Has it ever happened to you to face direct and often provocative questions or even statements about alleged harmfulness of vaping? Did you start explaining the findings of all the studies you recalled at that moment and realize nobody was listening after three sentences?
We have. Many times. And it’s still frustrating. That’s why we decided to try and collect all the potentially confusing frequently asked questions and statements about vaping Not because these statements could be correct, but because the answers are often too complex to answer in a simple and quick manner if you’re unprepared. Of course, we will try and find clear, simple and effective answers, which are true and supported by proper scientific research.
“Vaping is at least as harmful as smoking cigarettes”
Not true. Research has shown that vaping is at least 95% less harmful than smoking cigarettes. So far the research has not shown any relevant clear effects on health.
“By using an e-cigarette you are inhaling toxins”
Unlike with smoking regular cigarettes, we are inhaling vapour, not smoke. Since there is no combustion in e-cigarette, the vapour does not contain carbon monoxide and numerous other harmful products of incomplete combustion. Inhaling vapour has been proven to be a lot less harmful than inhaling smoke.
“Vapour contains some carcinogenic substances, just like cigarette smoke”
Partly true. Emission measurements have shown presence of some carcinogenic substances in e-cigarette vapour. However, these substances are present in far smaller or even trace quantities. Often these same substances are also present in other products or foods which we use every day and are proven to have no relevant effect on health.
“I read in a paper that Japanese scientists have proven that vaping has very harmful effects on health”
It is true that there was a study conducted in Japan which showed high concentrations of formaldehyde and other carcinogenic substances in the vapour. The findings were later discarded due to improper methodology. The researchers used the “smoking machines” which literally burned the cotton in the heating coils and thus created harmful combustion products. In practice such use of e-cigarettes never occurs, as it is impossible to inhale such vapour.
“Vaping liquid contains antifreeze and other chemical garbage«
E-cigarette liquid contains mainly different ratios of two ingredients – propylene glycol and natural vegetable glycerine. Both compounds have been known for a long time and are used in many foods and cosmetic products which we use daily. Many studies have been conducted and they have all shown that these substances are safe for consumption. It is true that propylene glycol is used in anti-freezing products, but that doesn’t mean it is harmful. In addition to these two substances, e-liquid may contain nicotine, water and flavours used in food industry. Only minor amounts of these substances are used.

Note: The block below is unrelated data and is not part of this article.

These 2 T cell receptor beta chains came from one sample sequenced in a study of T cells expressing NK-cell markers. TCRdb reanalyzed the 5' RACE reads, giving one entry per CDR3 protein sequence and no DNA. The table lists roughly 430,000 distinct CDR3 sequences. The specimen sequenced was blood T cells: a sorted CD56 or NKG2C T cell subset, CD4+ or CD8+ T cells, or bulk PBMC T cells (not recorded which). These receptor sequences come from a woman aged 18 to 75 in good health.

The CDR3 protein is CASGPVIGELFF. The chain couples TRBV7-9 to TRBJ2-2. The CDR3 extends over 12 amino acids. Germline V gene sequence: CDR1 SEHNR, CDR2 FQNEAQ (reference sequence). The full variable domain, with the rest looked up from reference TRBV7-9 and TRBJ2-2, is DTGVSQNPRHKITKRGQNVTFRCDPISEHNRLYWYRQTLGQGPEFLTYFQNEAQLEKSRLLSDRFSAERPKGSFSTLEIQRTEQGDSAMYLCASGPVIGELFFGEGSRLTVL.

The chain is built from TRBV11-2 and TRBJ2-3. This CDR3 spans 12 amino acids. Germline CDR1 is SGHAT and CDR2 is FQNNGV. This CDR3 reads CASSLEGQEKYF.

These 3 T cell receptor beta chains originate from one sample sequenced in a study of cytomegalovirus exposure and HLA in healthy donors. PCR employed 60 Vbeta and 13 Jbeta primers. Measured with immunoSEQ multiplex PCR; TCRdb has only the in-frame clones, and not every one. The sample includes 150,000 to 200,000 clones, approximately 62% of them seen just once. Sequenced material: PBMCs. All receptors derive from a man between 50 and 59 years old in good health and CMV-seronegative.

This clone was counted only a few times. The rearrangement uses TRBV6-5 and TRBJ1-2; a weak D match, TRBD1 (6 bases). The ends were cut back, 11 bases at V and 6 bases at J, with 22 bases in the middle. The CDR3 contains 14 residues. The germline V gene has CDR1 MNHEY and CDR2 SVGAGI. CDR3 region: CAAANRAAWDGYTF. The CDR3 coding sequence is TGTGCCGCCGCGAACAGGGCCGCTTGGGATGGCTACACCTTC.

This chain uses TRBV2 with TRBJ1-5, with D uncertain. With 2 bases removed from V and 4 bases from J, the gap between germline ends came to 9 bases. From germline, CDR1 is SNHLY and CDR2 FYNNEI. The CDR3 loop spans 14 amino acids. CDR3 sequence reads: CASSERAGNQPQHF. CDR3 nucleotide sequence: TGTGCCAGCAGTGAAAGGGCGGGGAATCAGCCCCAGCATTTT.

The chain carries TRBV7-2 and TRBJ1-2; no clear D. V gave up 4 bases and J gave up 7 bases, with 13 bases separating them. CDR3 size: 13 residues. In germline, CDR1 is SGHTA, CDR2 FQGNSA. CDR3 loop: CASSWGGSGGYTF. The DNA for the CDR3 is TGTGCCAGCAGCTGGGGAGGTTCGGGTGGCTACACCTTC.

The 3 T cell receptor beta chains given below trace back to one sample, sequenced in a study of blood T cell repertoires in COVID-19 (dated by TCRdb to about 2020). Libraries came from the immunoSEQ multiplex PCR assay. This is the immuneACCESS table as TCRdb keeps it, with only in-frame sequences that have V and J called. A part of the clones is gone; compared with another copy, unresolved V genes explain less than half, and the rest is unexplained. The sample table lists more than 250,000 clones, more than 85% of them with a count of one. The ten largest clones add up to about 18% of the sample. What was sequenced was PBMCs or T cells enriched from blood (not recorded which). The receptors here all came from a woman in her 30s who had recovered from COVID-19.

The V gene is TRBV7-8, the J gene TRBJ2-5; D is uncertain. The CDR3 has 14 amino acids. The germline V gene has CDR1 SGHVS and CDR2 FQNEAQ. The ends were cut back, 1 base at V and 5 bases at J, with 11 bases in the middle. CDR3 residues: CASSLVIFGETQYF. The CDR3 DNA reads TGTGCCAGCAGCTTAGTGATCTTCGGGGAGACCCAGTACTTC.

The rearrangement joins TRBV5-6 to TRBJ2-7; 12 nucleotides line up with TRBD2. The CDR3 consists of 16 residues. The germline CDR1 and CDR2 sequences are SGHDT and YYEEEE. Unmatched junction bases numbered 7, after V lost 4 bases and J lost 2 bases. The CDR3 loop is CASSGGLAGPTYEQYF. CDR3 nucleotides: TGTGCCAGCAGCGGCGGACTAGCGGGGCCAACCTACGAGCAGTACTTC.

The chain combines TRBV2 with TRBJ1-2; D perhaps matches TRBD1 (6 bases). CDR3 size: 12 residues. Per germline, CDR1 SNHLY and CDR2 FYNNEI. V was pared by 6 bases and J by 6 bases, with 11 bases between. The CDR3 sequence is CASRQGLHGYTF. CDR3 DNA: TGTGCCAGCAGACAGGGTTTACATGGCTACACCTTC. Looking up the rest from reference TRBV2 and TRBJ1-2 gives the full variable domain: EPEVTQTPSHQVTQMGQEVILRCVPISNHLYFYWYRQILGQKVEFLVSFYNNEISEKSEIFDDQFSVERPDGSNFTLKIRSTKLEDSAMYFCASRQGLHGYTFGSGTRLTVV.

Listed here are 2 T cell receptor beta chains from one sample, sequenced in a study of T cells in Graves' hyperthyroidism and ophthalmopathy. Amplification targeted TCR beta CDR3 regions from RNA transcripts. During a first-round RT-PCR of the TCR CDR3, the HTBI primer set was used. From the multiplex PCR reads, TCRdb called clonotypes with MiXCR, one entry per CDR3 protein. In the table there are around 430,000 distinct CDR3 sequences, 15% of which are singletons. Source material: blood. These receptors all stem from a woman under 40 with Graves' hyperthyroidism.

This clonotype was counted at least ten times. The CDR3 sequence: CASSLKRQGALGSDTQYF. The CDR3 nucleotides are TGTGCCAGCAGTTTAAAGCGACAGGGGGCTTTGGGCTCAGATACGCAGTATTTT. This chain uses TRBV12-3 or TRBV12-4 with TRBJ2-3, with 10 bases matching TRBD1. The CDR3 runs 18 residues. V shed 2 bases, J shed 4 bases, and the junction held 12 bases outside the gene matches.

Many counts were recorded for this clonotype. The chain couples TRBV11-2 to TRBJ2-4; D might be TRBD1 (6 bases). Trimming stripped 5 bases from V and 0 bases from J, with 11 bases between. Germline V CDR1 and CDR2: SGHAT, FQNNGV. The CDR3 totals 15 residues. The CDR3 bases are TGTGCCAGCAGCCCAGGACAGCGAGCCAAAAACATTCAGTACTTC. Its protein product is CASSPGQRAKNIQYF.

“Nicotine causes cancer”
Proven to be incorrect. While nicotine is responsible for addiction, scientific research has unequivocally shown that it does not cause cancer. Cancers are caused by carcinogenic substances in cigarette smoke which are products of incomplete combustion. In e-cigarette vapour, these substances are either present in trace amounts, or not present at all.
However, even though there is no scientific basis, the belief that nicotine is responsible for all adverse effects of smoking is deeply rooted in people’s consciousness.
“Why would the government adopt a law restricting and regulating e-cigarettes if they are so harmless?”
The government adopted the Restriction on the Use of Tobacco Products and Related Products Act because of the EU Directive which is the result of pressure from the WHO and some interest lobbies in the EU parliament. The pressures are the result of fear that e-cigarettes may potentially have long-term health effects which are still unknown to the science. Also, there is a fear that e-cigarette use could encourage adolescents to start smoking tobacco cigarettes. These arguments have already been refuted by later research.
“Only long-term studies will show the true harmfulness of vaping”
Not true, although it may sound like a good argument. All components of e-liquid have been well researched. The biggest unknown are the flavours which are already used in food industry. Long-term studies are essentially statistics – monitoring the probability of an illness in relation to vaping for decades. Since it is not really known what should be monitored (the subject of the research), and since it will not be possible to find a representative sample to be followed (sufficient number of non-smokers who use e-cigarettes for decades), it is likely that the long-term studies will never be conducted.
Also, let’s not forget that several millions of people have been vaping for more than a decade, and no relationship was found between vaping and occurrence of any illness.
“E-cigarette vapour contains diacetyl which causes bronchiolitis.”
Partly true. Vapour from e-liquid containing some creamy flavours contains diacetyl. It is also true that inhaling large amounts of diacetyl for decades causes bronchiolitis. However, the Food and Drug Administration lists diacetyl as a safe component of flavours, as there is no substantiated evidence that it is harmful in amounts inhaled. Bronchiolitis is caused by long-term inhalation of diacetyl for decades. It has been proven that the amount of diacetyl inhaled with the e-cigarette use is approximately 750-fold lower than inhaled with smoking.
So far no cases of bronchiolitis as a result of smoking have been documented.